Subsequently ruling to hand over the Price tapes, he agreed with prosecutors that a US-UK Mutual Legal Assistance Treaty (MLAT) compels both countries to share vital information.
In a January 20 ruling, Judge Young further ordered BC to hand over interviews conducted with seven additional paramilitaries to US prosecutors, saying they were also of relevance. The college has said it is weighing up its legal options, which could include an appeal.
“We are disappointed with [Judge Young’s] ruling in light of the effect it will have on the enterprise of oral history,’’ BC spokesman Jack Dunn told The Boston Globe of the most recent order. “We will take the time allotted us to review our legal options, which include the right to appeal this decision.”
The college did not however appeal the initial Price tapes ruling, leading to a bitter war of words between the researchers and the college over exactly what should have been done to protect the archive. McIntyre and Moloney say they have been betrayed by BC; the college in turn says that although it is not happy with developments, it is obliged to follow valid court orders relating to a criminal investigation.
McIntyre and Moloney were given some breathing space by the US Court of Appeals when it deemed that the Price tapes should not be given to the PSNI before further review. The next hearing on the matter is set for March, and Judge Young has said that the seven more recent orders will fall due three business days after the hold on the Price tapes is lifted, if that happens.
Meanwhile at a separate hearing Tuesday - conducted coincidentally at Boston College Law School owing to an education program aimed at bringing the court system to legal students - Judge William G. Young dismissed a complaint brought by McIntyre and Moloney against the US Government.
At the hearing - which Boston College was not a part of - the pair argued through their lawyer James Cotter that Attorney General Holder did not properly consider the implications for those involved before issuing the subpoenas, and did not follow certain safeguards agreed between the two governments with regard to MLAT, which included provisions for crimes committed before the Good Friday Agreement of 1998.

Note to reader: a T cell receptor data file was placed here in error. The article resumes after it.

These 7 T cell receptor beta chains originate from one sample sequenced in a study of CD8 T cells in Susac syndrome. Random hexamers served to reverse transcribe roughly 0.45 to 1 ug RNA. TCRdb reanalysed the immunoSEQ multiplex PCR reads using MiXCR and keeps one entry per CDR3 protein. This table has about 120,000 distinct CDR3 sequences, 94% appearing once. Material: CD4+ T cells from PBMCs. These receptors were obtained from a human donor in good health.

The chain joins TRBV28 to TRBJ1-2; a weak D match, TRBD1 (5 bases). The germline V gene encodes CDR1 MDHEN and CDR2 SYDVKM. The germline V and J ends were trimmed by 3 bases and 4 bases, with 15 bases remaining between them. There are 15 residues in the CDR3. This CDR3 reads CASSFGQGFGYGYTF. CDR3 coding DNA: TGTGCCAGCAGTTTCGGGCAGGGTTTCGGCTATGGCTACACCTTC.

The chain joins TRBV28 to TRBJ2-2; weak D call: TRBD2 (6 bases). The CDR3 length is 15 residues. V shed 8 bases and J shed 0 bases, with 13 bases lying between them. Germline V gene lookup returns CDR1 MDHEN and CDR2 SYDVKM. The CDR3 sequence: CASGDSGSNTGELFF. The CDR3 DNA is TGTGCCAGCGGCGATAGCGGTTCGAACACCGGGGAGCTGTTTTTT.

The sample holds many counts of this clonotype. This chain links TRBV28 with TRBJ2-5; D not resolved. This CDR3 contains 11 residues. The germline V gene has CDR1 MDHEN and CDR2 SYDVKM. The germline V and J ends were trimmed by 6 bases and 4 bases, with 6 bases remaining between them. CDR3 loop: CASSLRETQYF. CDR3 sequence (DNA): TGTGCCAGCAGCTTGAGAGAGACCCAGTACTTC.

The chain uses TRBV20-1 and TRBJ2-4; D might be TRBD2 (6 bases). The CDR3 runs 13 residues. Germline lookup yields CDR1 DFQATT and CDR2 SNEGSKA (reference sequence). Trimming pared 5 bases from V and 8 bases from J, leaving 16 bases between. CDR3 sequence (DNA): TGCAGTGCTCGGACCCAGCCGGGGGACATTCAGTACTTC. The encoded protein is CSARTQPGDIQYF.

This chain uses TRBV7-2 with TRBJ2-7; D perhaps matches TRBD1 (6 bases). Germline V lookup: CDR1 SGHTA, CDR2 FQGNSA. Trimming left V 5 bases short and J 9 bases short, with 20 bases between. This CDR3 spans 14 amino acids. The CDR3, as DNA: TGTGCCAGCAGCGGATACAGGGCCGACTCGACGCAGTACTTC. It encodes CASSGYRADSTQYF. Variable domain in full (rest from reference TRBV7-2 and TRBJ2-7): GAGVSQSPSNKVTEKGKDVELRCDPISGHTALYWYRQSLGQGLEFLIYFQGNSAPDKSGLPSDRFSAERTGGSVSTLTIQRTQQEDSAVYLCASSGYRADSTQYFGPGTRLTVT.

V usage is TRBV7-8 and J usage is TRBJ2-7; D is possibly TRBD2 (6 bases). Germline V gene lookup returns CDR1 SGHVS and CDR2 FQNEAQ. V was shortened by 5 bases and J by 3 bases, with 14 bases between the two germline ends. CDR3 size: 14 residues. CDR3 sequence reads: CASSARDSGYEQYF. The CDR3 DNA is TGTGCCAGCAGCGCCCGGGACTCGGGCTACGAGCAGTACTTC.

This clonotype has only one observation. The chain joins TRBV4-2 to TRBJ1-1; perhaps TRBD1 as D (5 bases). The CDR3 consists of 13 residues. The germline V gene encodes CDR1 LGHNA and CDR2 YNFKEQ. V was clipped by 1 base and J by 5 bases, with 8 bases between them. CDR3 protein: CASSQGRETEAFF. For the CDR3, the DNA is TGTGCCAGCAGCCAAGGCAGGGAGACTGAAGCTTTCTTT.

The pair also claimed the release would be in violation of their First Amendment rights, and could endanger the fragile peace in Northern Ireland. The personal safety of all involved in the project was also raised, given heightened dissident activity in Northern Ireland of late.
McIntyre’s wife Carrie Twomey, herself an American citizen, had outlined in a previous court affidavit how she feels her family is in danger over the release of the tapes. The couple lives with their two children in Drogheda, Co. Louth, having moved from Belfast two years ago.
“My husband is being classified as an informer,” she told The Irish Emigrant. “There is definitely that distinct rustling in the undergrowth. When Voices from the Grave was released, our neighbor’s house was attacked.
“I wouldn’t be here in the US spending money I don’t have, if I didn’t feel my life was in danger. We’re trying to get the grown-ups to step forward and do the right thing. This case goes completely against US foreign policy and leaves a lot of US citizens open to potential pitfalls.”
As expected, however, Judge Young dismissed the complaints at the brief hearing, and all involved must now wait until March before a ruling on a handover of the tapes to the PSNI is made.